We recently wrote about stunt doubles not receiving enough credit in movies, something they’ve taken to heart themselves (thanks to Brie Larson) by demanding the Academy Awards create an award category for them. Let’s all champion that, even if the Oscars will likely continue to put it off. In the meantime, many animals are also doing stunts and can’t speak for themselves.
One thing we never hear much about are stunt horses, and how many of them are still used in movies today. These are often called “falling horses” because they’re trained to fall in scenes involving them being shot down in a western, or just throwing off a rider.
For a while, there’s been one man who’s trained these horses for Hollywood. The big question is whether we’ll see more stunt horses being employed, or if activists will prevent them from being seen often on film again.
A ‘falling horse’ was an inhumane method in the older days of film
During the 1930s and ’40s, westerns in Hollywood were aplenty, though even more in later decades and on TV. Prior to the 1940s, though, horses were made to fall by tripping them, often causing severe injuries and even death. This was an unconscionable practice that’s painful to think about now.
Regardless, we all know the early days of Hollywood had many philosophies and practices we now deem as bone-headed, not including unflinching racial bias.
Had it not have been for the Humane Society in the 1940s, films might have kept doing this “falling horse” technique, making horses merely dispensable rather than deserving as much care as any living being.
By the 1950s, the Humane Society’s involvement made sure horses were fully trained to do the falling in westerns, kicking off an era we still see today.
According to Horse Illustrated, one of the busiest people training these horses for 21st-century movies is Rusty Hendrickson. He’s helped train horses for some very recent films taking place in the Old West. How much longer this lasts is anyone’s guess.
Seeing a horse being killed on film might not go over well in the future
Hollywood still has an occasional penchant for westerns based on the genre’s vast canvas for storytelling. Only a select few directors are able to successfully pitch big-budget westerns for the big screen, however. Notables like Kevin Costner and Quentin Tarantino are just two examples. Two of the most recent westerns made for theaters and streaming include The Ballad of Buster Scruggs and Deadwood: The Movie.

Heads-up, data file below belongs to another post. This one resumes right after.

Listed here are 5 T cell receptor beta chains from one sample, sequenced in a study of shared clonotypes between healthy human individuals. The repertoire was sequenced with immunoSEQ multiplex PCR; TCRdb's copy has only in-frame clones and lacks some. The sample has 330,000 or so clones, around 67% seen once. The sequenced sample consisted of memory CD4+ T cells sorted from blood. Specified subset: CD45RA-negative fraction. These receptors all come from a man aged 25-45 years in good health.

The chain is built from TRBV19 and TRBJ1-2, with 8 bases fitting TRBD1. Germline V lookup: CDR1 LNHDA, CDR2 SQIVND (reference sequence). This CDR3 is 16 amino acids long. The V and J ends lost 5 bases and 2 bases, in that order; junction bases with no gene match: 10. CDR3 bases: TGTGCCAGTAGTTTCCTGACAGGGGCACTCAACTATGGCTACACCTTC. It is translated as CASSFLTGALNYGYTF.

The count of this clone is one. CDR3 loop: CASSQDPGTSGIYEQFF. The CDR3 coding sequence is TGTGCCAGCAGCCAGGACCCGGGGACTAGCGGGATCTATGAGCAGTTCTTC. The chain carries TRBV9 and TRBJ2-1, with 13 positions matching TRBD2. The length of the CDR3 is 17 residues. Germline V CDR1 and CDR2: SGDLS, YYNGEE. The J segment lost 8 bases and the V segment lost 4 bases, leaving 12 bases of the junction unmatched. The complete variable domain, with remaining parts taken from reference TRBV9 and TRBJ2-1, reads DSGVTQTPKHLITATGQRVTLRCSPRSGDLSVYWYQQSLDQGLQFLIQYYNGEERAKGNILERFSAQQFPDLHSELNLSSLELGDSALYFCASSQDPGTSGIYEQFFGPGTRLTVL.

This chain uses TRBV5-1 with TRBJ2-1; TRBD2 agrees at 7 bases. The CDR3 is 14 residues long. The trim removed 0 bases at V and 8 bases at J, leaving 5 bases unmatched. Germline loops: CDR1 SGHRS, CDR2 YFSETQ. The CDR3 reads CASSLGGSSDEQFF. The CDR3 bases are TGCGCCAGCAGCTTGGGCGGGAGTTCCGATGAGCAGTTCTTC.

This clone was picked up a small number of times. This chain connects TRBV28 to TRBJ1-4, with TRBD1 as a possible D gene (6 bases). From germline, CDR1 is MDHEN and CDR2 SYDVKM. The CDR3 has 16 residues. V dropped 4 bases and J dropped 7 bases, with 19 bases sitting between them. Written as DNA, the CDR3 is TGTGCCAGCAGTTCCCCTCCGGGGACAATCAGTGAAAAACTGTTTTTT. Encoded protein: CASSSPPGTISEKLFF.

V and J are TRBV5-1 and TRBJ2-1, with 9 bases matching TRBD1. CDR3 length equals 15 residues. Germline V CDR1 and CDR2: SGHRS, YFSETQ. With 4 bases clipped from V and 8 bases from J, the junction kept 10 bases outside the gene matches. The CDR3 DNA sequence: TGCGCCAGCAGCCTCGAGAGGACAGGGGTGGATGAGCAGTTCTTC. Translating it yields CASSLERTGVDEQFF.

There isn’t a western without horses, so the “falling horse” industry is obviously still booming. Let’s also be thankful officials are always there to back up the ethical treatment of these horses so filmmakers don’t go back to their old ways as they were 80 years ago.
It’s really a specialized process training these horses to fall on cue while running at a fast clip. You’ll only find a select group of trainers who can successfully make the horses do this properly without hurting the horse or the rider.
Horse Illustrated above indicated that when the horses fall, the ground has to be softened to ensure they won’t be injured, including the stunt riders.
Should the Oscars recognize stunt horses and their trainers?
Perhaps everyone would snicker hearing of an idea to award horses for their stunt work in westerns. No doubt this will never happen, yet there should be more recognition for what horses have had to endure for decades in making westerns look real.
If nothing else, there should be a special Oscar given for lifetime achievement to people like Rusty Hendrickson for properly training these horses on recent classics such as Secretariat.
Regardless, with a societal push to make animals free of having to endure performing in extreme conditions, we might not see this forever. Outside of dozens of westerns still being made every year, we might see an eventual time when horses won’t be forced to act in violent westerns as much as elephants were freed from circuses.